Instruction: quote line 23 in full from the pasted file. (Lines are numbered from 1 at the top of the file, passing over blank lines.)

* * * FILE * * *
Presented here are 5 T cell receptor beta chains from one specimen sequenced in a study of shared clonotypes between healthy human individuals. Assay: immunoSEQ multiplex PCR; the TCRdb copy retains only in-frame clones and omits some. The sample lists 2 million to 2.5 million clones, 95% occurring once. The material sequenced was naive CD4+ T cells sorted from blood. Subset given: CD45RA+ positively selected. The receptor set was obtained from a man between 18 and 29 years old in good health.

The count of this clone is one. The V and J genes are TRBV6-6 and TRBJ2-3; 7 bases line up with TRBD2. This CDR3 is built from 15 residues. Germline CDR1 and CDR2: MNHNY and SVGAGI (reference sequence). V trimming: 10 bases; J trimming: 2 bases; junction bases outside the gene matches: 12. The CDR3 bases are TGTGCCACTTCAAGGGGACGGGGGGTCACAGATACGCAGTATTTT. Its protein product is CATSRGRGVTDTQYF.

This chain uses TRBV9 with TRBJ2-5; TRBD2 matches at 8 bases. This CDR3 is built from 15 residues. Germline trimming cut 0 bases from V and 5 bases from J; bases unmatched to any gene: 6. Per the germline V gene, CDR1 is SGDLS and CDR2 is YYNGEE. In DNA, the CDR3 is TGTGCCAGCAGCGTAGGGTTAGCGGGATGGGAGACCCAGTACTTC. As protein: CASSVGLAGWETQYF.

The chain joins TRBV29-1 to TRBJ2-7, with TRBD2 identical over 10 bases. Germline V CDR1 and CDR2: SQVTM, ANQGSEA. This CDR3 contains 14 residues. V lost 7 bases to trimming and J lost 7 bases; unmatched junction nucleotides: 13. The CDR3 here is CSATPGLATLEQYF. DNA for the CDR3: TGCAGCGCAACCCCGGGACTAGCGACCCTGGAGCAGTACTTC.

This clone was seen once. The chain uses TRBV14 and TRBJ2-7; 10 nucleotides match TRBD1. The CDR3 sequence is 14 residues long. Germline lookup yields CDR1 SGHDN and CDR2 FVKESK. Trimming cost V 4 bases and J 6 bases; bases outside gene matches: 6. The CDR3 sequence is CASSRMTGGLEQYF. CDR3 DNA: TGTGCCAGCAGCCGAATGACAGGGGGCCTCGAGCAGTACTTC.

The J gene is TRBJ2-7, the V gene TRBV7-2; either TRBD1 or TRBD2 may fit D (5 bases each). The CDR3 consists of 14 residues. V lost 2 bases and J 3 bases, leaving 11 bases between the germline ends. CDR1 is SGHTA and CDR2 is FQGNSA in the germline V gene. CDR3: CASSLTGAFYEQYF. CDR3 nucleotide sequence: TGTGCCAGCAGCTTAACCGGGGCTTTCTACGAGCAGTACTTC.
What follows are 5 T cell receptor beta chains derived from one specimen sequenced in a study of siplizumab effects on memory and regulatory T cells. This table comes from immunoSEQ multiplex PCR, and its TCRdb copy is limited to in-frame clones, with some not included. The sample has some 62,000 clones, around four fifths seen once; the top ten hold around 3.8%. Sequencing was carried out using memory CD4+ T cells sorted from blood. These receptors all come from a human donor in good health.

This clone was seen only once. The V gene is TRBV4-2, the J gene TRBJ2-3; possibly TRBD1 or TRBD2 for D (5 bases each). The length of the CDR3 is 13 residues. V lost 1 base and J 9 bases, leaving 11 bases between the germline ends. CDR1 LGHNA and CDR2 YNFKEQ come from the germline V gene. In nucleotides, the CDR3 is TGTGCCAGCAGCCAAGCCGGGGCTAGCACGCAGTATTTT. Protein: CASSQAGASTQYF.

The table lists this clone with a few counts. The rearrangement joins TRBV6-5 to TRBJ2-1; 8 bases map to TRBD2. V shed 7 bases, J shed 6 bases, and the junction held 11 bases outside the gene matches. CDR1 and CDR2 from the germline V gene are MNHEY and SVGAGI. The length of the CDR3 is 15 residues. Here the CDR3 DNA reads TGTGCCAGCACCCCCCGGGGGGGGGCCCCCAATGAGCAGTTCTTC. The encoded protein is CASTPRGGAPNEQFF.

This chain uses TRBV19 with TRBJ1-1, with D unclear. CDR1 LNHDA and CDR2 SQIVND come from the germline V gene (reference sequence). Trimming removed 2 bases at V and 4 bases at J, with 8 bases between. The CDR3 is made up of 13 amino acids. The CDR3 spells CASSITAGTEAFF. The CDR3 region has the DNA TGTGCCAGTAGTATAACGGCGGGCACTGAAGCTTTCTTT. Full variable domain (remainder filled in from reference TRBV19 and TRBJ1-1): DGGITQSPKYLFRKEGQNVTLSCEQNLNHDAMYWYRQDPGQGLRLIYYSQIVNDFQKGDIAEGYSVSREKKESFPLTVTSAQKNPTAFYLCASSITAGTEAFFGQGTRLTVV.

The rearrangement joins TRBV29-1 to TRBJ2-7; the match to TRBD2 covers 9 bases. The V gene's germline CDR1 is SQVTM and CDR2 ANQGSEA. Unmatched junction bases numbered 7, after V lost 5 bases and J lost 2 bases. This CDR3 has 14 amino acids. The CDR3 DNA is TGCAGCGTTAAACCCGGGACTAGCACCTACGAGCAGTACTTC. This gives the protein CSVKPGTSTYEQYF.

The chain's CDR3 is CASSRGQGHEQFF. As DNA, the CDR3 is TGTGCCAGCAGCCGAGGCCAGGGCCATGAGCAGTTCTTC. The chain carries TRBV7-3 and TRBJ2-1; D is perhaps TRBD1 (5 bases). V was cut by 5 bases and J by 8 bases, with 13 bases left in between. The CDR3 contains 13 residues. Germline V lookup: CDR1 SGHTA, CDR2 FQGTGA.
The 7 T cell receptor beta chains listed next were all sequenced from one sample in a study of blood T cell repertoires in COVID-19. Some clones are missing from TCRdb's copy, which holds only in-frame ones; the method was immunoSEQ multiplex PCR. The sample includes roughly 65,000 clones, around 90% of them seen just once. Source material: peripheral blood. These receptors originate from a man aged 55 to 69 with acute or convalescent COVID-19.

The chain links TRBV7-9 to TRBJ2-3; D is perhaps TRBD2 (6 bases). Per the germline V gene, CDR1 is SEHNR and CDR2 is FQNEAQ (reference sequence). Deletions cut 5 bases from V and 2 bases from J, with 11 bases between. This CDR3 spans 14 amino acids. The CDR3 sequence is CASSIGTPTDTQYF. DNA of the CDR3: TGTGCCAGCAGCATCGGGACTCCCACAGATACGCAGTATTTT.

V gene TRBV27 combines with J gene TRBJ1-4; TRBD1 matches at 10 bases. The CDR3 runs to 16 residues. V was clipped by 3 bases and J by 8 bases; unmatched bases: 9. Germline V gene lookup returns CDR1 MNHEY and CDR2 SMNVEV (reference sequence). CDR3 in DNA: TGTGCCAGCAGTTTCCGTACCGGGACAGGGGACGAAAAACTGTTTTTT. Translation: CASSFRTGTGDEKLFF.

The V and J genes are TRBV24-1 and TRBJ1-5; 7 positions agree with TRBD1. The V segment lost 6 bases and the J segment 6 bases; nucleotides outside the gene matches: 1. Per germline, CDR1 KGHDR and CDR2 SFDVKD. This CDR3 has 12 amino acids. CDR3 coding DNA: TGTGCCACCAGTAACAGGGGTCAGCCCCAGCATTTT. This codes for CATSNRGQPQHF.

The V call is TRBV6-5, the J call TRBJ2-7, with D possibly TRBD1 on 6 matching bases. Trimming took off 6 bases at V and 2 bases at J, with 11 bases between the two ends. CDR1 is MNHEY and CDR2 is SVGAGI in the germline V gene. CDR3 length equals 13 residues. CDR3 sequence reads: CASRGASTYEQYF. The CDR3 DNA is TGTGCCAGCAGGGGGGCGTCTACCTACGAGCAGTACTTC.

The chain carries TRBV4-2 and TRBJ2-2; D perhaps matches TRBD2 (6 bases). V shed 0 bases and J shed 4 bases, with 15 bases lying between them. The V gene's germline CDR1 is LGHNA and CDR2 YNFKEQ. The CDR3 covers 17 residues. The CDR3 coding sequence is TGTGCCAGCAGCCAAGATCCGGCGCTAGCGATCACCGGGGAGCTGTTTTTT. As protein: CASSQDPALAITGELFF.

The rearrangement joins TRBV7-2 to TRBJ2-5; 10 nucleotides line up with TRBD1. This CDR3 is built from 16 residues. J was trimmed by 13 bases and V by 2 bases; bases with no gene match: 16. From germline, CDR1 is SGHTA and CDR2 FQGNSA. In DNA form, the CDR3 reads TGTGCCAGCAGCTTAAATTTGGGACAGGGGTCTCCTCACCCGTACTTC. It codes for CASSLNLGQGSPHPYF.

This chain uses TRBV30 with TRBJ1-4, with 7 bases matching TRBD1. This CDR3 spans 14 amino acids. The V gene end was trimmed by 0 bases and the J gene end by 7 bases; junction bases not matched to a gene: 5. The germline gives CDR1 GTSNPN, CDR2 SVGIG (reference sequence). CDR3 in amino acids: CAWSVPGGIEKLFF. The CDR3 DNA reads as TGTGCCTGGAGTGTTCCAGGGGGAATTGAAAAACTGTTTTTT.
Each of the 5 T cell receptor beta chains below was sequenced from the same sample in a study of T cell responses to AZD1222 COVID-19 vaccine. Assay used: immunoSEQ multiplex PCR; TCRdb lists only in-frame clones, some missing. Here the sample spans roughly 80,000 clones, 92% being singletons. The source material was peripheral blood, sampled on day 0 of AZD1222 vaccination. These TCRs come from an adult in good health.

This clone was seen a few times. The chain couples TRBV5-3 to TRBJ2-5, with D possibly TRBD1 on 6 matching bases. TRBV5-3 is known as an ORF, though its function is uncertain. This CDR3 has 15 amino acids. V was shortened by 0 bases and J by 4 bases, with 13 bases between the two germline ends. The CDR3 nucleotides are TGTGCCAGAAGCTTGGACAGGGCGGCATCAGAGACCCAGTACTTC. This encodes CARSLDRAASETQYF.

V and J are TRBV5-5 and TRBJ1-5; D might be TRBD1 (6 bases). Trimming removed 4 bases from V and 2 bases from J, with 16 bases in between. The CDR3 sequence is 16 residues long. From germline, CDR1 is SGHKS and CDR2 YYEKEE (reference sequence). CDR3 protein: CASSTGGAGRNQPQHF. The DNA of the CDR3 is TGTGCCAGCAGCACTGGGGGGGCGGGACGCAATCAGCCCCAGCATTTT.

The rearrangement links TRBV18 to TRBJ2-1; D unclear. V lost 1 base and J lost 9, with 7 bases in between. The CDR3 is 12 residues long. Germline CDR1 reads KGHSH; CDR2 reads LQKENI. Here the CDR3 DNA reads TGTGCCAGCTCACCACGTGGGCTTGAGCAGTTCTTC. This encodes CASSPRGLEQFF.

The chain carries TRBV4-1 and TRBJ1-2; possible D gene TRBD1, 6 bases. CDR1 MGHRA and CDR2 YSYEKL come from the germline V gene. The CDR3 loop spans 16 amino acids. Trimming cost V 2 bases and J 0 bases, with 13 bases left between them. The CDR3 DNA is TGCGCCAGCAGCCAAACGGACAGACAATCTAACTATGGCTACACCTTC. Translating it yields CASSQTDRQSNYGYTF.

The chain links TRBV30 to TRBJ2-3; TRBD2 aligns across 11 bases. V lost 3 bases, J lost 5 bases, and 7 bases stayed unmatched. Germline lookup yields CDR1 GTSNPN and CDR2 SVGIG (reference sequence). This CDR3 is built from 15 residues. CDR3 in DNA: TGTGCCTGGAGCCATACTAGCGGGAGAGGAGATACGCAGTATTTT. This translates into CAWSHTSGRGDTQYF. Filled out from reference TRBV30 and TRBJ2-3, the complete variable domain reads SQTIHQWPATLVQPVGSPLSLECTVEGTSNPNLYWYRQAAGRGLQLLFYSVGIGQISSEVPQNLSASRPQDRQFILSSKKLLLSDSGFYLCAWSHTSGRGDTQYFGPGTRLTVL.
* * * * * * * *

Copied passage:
V and J are TRBV5-5 and TRBJ1-5; D might be TRBD1 (6 bases). Trimming removed 4 bases from V and 2 bases from J, with 16 bases in between. The CDR3 sequence is 16 residues long. From germline, CDR1 is SGHKS and CDR2 YYEKEE (reference sequence). CDR3 protein: CASSTGGAGRNQPQHF. The DNA of the CDR3 is TGTGCCAGCAGCACTGGGGGGGCGGGACGCAATCAGCCCCAGCATTTT.